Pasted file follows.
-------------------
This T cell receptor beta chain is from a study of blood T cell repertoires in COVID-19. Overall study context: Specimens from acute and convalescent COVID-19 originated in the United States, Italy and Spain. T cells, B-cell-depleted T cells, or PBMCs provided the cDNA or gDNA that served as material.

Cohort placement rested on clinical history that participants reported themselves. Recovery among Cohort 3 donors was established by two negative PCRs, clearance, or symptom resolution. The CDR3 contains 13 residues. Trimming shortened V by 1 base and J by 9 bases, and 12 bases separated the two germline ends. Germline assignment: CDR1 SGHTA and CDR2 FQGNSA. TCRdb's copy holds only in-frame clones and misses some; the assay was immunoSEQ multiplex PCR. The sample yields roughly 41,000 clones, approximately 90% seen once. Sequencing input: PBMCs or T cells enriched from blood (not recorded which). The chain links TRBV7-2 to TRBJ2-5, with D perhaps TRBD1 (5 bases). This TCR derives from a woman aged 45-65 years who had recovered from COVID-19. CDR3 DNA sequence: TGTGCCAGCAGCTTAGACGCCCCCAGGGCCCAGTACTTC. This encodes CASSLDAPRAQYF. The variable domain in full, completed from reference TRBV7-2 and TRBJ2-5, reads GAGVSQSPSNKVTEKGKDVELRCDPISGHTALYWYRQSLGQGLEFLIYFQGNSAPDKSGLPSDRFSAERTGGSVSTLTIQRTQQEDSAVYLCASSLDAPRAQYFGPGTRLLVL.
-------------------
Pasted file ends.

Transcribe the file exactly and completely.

This T cell receptor beta chain is from a study of blood T cell repertoires in COVID-19. Overall study context: Specimens from acute and convalescent COVID-19 originated in the United States, Italy and Spain. T cells, B-cell-depleted T cells, or PBMCs provided the cDNA or gDNA that served as material.

Cohort placement rested on clinical history that participants reported themselves. Recovery among Cohort 3 donors was established by two negative PCRs, clearance, or symptom resolution. The CDR3 contains 13 residues. Trimming shortened V by 1 base and J by 9 bases, and 12 bases separated the two germline ends. Germline assignment: CDR1 SGHTA and CDR2 FQGNSA. TCRdb's copy holds only in-frame clones and misses some; the assay was immunoSEQ multiplex PCR. The sample yields roughly 41,000 clones, approximately 90% seen once. Sequencing input: PBMCs or T cells enriched from blood (not recorded which). The chain links TRBV7-2 to TRBJ2-5, with D perhaps TRBD1 (5 bases). This TCR derives from a woman aged 45-65 years who had recovered from COVID-19. CDR3 DNA sequence: TGTGCCAGCAGCTTAGACGCCCCCAGGGCCCAGTACTTC. This encodes CASSLDAPRAQYF. The variable domain in full, completed from reference TRBV7-2 and TRBJ2-5, reads GAGVSQSPSNKVTEKGKDVELRCDPISGHTALYWYRQSLGQGLEFLIYFQGNSAPDKSGLPSDRFSAERTGGSVSTLTIQRTQQEDSAVYLCASSLDAPRAQYFGPGTRLLVL.